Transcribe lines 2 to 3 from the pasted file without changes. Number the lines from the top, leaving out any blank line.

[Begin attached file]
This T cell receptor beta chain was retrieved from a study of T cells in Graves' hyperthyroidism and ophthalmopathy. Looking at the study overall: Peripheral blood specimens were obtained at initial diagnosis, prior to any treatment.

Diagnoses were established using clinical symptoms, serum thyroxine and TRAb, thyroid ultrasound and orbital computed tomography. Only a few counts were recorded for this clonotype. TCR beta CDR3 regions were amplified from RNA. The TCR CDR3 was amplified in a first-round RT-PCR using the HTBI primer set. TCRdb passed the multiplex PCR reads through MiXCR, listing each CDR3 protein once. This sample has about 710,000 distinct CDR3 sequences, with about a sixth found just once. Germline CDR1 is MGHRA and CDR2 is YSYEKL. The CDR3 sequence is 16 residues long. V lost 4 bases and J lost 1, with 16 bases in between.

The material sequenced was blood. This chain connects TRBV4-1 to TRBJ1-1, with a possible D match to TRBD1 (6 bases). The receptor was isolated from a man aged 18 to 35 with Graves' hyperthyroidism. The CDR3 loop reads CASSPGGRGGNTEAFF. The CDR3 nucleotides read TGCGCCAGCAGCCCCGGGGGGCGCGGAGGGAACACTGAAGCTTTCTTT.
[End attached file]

Diagnoses were established using clinical symptoms, serum thyroxine and TRAb, thyroid ultrasound and orbital computed tomography. Only a few counts were recorded for this clonotype. TCR beta CDR3 regions were amplified from RNA. The TCR CDR3 was amplified in a first-round RT-PCR using the HTBI primer set. TCRdb passed the multiplex PCR reads through MiXCR, listing each CDR3 protein once. This sample has about 710,000 distinct CDR3 sequences, with about a sixth found just once. Germline CDR1 is MGHRA and CDR2 is YSYEKL. The CDR3 sequence is 16 residues long. V lost 4 bases and J lost 1, with 16 bases in between.

The material sequenced was blood. This chain connects TRBV4-1 to TRBJ1-1, with a possible D match to TRBD1 (6 bases). The receptor was isolated from a man aged 18 to 35 with Graves' hyperthyroidism. The CDR3 loop reads CASSPGGRGGNTEAFF. The CDR3 nucleotides read TGCGCCAGCAGCCCCGGGGGGCGCGGAGGGAACACTGAAGCTTTCTTT.